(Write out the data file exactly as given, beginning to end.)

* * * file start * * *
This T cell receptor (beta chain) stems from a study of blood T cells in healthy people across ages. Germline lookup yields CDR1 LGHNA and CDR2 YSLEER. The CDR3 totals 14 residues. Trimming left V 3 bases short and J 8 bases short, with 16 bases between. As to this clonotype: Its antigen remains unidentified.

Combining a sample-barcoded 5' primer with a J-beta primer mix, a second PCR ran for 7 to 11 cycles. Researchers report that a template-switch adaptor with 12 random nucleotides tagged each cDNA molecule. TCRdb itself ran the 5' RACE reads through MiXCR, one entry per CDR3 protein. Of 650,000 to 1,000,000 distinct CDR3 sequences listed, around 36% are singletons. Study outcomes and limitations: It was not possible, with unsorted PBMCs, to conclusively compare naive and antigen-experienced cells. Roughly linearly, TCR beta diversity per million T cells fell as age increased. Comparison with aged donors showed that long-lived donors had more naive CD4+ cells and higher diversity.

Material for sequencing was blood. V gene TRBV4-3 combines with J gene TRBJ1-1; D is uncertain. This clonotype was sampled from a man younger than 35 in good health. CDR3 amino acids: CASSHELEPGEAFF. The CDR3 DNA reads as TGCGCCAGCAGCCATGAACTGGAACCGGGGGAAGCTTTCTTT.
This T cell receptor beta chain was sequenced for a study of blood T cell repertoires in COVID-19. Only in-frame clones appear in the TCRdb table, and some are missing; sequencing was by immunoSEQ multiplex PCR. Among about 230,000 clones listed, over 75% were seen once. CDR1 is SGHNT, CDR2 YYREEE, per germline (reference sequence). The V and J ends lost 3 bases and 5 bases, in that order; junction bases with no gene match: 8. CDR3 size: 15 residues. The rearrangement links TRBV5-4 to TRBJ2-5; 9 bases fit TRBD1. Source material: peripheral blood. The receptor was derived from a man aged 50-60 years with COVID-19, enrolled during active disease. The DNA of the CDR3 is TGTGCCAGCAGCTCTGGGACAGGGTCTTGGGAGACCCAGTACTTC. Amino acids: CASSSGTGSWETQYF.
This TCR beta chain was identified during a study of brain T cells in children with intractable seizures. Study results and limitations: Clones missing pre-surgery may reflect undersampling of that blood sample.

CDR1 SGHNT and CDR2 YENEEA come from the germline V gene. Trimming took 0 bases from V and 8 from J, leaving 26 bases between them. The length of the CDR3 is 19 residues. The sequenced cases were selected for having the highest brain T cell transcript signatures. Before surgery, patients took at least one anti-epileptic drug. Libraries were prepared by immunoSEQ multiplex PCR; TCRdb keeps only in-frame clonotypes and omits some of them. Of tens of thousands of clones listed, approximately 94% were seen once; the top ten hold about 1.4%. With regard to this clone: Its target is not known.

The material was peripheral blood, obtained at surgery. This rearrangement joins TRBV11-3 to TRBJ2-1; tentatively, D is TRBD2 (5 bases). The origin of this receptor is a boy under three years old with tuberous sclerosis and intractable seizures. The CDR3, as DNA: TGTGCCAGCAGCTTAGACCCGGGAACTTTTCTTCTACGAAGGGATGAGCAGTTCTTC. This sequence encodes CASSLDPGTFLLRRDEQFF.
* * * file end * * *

This T cell receptor (beta chain) stems from a study of blood T cells in healthy people across ages. Germline lookup yields CDR1 LGHNA and CDR2 YSLEER. The CDR3 totals 14 residues. Trimming left V 3 bases short and J 8 bases short, with 16 bases between. As to this clonotype: Its antigen remains unidentified.

Combining a sample-barcoded 5' primer with a J-beta primer mix, a second PCR ran for 7 to 11 cycles. Researchers report that a template-switch adaptor with 12 random nucleotides tagged each cDNA molecule. TCRdb itself ran the 5' RACE reads through MiXCR, one entry per CDR3 protein. Of 650,000 to 1,000,000 distinct CDR3 sequences listed, around 36% are singletons. Study outcomes and limitations: It was not possible, with unsorted PBMCs, to conclusively compare naive and antigen-experienced cells. Roughly linearly, TCR beta diversity per million T cells fell as age increased. Comparison with aged donors showed that long-lived donors had more naive CD4+ cells and higher diversity.

Material for sequencing was blood. V gene TRBV4-3 combines with J gene TRBJ1-1; D is uncertain. This clonotype was sampled from a man younger than 35 in good health. CDR3 amino acids: CASSHELEPGEAFF. The CDR3 DNA reads as TGCGCCAGCAGCCATGAACTGGAACCGGGGGAAGCTTTCTTT.
This T cell receptor beta chain was sequenced for a study of blood T cell repertoires in COVID-19. Only in-frame clones appear in the TCRdb table, and some are missing; sequencing was by immunoSEQ multiplex PCR. Among about 230,000 clones listed, over 75% were seen once. CDR1 is SGHNT, CDR2 YYREEE, per germline (reference sequence). The V and J ends lost 3 bases and 5 bases, in that order; junction bases with no gene match: 8. CDR3 size: 15 residues. The rearrangement links TRBV5-4 to TRBJ2-5; 9 bases fit TRBD1. Source material: peripheral blood. The receptor was derived from a man aged 50-60 years with COVID-19, enrolled during active disease. The DNA of the CDR3 is TGTGCCAGCAGCTCTGGGACAGGGTCTTGGGAGACCCAGTACTTC. Amino acids: CASSSGTGSWETQYF.
This TCR beta chain was identified during a study of brain T cells in children with intractable seizures. Study results and limitations: Clones missing pre-surgery may reflect undersampling of that blood sample.

CDR1 SGHNT and CDR2 YENEEA come from the germline V gene. Trimming took 0 bases from V and 8 from J, leaving 26 bases between them. The length of the CDR3 is 19 residues. The sequenced cases were selected for having the highest brain T cell transcript signatures. Before surgery, patients took at least one anti-epileptic drug. Libraries were prepared by immunoSEQ multiplex PCR; TCRdb keeps only in-frame clonotypes and omits some of them. Of tens of thousands of clones listed, approximately 94% were seen once; the top ten hold about 1.4%. With regard to this clone: Its target is not known.

The material was peripheral blood, obtained at surgery. This rearrangement joins TRBV11-3 to TRBJ2-1; tentatively, D is TRBD2 (5 bases). The origin of this receptor is a boy under three years old with tuberous sclerosis and intractable seizures. The CDR3, as DNA: TGTGCCAGCAGCTTAGACCCGGGAACTTTTCTTCTACGAAGGGATGAGCAGTTCTTC. This sequence encodes CASSLDPGTFLLRRDEQFF.